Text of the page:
redefine our tools and mode of representing. And the difficulty with that is that we do not work in the visible anymore, we do not represent the visible anymore, and that is what is paradoxical. On the contrary, we try to represent the non-visual parameters, like temperature, humidity and even the amount of protein burned by the body. When we just began, it was quite difficult to find ways of proceeding from this interest and all of my projects took on the appearance of minimal, neutral boxes within which climate was invisibly, chemically, and electromagnetically modified. The Hormonorium for the Venice Biennale of 2002 is a perfect example of this. Piece by piece, I put forward the ideas necessary for the movement of air, ventilation, and my projects began to look like air ducts that were enlarged and expanded in order to became inhabitable. The sport hall projects in Lyon in 2008 or in Slovenia in 2009 are examples of that. Next, I became interested in the intrinsic physical behavior of air. I began to use meteorological phenomena such as convection, conduction, or evaporation as the principles for architectural composition. For that we had the support of multiphysics software, permitting us to design space by working on the climate itself. And slowly but surely forms appeared, like the differentiation in heights, for example, due to the phenomenon of convection that makes hot air rise and cooler air fall. It was that principle that was behind my recent projects, such as Digestible Gulf Stream in 2008, Domestic Astronomy and the Convective Apartments in Hamburg in 2010. To answer your question very concretely, it is true that in my drawings I emphasize the void and lessen the visual presence of the solid. I try to qualify the void itself, to reveal its climatic, chemical, and electromagnetic qualities. I use the representational vocabulary that is found in meteorological reports, making gradients and different intensities in order to, above all, bring the thermal, hygrometric and luminous qualities of space to the fore. * * * sa: You have insisted on a new concept of organic architecture, less dependent on metaphor or appearance, stating that architecture “is inscribed within ecological cycles...one of the links in the mineral, chemical, and biological chains, and also the food chain, which form and deform materials and substances over time and through space.” As you move into larger scale projects, housing and public buildings for example, what carries over from the installation work? Are there specific issues — say structural,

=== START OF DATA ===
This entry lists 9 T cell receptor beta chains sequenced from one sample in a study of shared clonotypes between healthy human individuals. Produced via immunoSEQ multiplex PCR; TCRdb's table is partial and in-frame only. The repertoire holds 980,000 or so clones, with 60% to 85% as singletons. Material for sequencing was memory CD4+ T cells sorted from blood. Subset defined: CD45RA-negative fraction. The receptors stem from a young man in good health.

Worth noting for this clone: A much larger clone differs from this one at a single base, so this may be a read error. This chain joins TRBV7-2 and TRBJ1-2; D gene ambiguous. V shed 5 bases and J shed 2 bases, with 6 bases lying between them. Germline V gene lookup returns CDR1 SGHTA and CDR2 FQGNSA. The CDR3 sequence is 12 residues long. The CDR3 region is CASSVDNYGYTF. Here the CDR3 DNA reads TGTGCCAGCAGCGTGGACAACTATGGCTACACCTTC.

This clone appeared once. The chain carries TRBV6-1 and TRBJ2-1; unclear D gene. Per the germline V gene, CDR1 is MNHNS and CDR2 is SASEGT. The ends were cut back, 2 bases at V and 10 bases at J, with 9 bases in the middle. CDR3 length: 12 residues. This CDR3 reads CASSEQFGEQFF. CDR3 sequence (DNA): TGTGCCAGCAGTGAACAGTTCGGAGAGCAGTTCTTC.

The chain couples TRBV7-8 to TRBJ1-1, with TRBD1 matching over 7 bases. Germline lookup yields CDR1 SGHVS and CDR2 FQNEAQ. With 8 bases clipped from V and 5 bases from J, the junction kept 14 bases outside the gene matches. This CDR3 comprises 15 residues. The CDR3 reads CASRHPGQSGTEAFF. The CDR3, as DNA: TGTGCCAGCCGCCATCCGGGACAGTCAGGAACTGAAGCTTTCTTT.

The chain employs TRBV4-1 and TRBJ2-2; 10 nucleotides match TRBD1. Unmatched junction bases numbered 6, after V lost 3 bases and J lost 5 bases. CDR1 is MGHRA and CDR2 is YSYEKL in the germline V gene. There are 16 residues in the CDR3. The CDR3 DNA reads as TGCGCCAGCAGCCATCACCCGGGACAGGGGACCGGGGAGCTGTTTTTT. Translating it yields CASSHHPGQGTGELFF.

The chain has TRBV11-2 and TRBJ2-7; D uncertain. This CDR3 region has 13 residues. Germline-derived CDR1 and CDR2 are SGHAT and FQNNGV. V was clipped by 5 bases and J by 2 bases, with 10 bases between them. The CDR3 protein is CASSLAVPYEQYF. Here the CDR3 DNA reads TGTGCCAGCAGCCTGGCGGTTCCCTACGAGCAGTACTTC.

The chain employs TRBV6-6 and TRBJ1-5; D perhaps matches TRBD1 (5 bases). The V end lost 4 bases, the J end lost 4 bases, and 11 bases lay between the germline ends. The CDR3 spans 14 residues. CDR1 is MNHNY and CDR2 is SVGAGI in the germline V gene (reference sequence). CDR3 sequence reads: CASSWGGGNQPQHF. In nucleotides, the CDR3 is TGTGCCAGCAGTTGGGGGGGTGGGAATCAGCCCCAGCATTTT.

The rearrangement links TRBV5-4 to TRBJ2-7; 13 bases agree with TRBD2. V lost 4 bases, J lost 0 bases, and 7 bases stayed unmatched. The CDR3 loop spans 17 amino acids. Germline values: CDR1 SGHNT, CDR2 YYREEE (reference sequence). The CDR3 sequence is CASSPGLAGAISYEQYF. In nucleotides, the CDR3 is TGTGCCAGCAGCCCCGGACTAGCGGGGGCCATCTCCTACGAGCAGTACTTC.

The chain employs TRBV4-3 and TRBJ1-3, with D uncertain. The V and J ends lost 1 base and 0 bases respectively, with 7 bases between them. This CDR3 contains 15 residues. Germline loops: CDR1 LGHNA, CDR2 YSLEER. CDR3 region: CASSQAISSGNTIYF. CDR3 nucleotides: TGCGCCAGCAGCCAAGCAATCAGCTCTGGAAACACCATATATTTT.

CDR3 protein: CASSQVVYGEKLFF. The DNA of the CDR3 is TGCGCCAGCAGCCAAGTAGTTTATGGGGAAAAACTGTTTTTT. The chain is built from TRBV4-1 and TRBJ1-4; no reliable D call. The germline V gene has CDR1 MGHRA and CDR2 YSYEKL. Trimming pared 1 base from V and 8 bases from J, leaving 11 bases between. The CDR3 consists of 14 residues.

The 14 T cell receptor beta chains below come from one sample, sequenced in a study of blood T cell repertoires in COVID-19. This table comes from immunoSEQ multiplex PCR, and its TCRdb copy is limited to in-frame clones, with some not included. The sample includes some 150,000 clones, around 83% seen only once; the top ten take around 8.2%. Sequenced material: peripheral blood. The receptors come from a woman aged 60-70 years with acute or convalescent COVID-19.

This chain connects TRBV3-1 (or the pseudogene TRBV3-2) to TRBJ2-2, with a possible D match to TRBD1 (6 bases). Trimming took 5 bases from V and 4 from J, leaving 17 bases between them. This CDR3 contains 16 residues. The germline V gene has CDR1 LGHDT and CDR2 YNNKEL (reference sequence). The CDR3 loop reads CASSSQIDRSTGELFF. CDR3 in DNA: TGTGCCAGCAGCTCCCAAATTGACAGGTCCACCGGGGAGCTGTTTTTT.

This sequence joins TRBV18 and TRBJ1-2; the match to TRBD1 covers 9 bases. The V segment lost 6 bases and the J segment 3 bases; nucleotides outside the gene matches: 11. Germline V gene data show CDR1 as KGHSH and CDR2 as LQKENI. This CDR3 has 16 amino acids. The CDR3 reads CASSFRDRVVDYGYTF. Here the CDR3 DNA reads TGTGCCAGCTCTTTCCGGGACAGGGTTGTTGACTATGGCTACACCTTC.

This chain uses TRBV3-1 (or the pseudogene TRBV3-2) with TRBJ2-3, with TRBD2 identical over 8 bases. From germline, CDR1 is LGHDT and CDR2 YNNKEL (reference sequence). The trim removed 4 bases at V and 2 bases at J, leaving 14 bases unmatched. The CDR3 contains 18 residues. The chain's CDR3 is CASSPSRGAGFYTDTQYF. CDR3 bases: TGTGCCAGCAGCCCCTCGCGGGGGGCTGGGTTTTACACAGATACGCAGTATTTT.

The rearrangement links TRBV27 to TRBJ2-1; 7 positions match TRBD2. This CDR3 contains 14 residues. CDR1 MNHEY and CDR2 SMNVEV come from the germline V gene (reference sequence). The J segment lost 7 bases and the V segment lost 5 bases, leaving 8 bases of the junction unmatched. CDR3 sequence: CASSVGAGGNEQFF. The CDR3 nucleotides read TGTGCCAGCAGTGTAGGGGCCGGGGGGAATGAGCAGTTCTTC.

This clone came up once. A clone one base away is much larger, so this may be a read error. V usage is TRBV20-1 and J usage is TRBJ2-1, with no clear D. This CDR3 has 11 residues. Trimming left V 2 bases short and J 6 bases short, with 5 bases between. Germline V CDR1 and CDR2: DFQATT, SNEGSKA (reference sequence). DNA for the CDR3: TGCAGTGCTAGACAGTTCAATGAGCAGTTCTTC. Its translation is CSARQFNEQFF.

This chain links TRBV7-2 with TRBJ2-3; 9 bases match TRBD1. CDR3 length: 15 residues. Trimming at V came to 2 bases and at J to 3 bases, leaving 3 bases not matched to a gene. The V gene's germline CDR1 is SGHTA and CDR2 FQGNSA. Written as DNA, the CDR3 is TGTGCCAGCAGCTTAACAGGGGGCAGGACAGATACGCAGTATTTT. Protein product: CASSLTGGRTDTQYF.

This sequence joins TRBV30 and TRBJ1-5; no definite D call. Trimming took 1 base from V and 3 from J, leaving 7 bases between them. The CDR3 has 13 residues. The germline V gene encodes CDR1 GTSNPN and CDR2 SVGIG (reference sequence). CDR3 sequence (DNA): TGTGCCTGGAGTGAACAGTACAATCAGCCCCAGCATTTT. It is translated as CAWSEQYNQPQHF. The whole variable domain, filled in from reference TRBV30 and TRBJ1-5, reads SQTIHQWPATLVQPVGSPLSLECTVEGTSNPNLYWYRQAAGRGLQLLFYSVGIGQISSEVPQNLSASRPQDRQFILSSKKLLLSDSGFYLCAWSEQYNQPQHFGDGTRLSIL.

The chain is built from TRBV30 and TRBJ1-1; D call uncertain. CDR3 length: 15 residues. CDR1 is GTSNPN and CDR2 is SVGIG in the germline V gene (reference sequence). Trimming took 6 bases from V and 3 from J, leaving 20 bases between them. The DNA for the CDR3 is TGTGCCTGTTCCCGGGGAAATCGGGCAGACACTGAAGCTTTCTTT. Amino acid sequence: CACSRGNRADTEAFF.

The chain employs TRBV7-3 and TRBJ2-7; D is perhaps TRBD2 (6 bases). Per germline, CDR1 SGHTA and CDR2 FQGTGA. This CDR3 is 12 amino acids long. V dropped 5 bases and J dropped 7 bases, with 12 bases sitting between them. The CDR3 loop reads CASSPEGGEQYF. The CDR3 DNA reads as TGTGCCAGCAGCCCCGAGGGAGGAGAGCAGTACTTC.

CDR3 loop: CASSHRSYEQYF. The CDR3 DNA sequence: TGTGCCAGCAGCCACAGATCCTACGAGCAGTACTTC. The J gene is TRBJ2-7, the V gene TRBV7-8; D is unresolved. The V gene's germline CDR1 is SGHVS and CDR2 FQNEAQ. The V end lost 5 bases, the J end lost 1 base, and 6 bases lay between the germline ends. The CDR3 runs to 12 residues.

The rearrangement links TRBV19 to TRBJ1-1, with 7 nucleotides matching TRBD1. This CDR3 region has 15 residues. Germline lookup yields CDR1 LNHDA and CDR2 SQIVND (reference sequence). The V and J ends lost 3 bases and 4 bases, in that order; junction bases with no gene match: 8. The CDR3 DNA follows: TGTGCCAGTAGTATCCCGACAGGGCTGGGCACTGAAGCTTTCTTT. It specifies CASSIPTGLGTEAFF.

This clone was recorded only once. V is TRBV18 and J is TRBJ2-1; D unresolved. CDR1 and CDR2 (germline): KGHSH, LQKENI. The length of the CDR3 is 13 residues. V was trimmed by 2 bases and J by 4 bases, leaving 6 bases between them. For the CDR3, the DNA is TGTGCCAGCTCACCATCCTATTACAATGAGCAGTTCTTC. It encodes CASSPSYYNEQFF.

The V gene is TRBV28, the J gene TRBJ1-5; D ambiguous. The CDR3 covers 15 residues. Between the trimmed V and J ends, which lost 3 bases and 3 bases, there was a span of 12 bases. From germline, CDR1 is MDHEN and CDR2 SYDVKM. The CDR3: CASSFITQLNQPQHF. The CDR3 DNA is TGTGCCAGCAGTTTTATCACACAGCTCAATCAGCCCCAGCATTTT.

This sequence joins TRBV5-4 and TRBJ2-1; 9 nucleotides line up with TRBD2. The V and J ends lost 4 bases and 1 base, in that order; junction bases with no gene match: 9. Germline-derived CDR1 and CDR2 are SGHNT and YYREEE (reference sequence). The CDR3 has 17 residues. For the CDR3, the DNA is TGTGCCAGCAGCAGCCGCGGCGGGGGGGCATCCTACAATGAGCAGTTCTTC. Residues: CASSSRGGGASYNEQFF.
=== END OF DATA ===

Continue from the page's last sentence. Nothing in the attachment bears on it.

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organizational, or formal — that arise as you translate this ambient space into a more complex building? pr: For me, architecture is something completely material, physical, concrete, practical. In that way, I share the point of view of the philosopher Hegel who placed architecture at the lowest level of the arts, like a practical reality, subject to weight and the hazards of climate. It is for that reason that I think architecture should not tell stories, but on the contrary, create spaces, a geographic and climatic background where stories can be invented. I compare architecture to a natural landscape. A landscape does not tell stories, nor is it symbolic, but it can be the frame where stories unfold. Architecture, for me, should have this same semantic neutrality and give only physical indications, such as gradations in humidity or light intensity levels where histories may be born. So as an example, for a housing project, I would not try to design spaces based in functions, but rather a landscape where the temperature and humidity vary from one side of the apartment to the other, accommodating functions according to physical principles and not to social or cultural principles. I have misgivings about social responses in architecture, because they are often misinterpreted or fall to the side. It takes a moment to explain, but the example of public squares is key. When a square in the Middle Ages served as a market or source of water, it worked to create social links. Squares in the 20th century failed, because they were created without having to serve the need for water. The supermarket became the real town square in the 20th century, because it is there that we went to eat, and not to the postmodern squares that, in spite of their nice round forms and precise materiality that mimic old squares, respond neither to the physiological nor food necessity of the inhabitants. Regarding the scale of the project, I try to work in the same way whether for an installation or a more important building. So for example, in an ongoing project for an office of 28,000 square meters near Venice, Italy, the idea was that the corridors, as well as other circulation or entry spaces, also become reservoirs of fresh air having certain thermal qualities. Similarly, we did a project for an office building near Paris whose basic premise was the same as the Digestible Gulf Stream from the Venice Biennale in 2008. For me, my projects in museums or installations make up a store of concepts and ideas that I literally reuse for more important projects.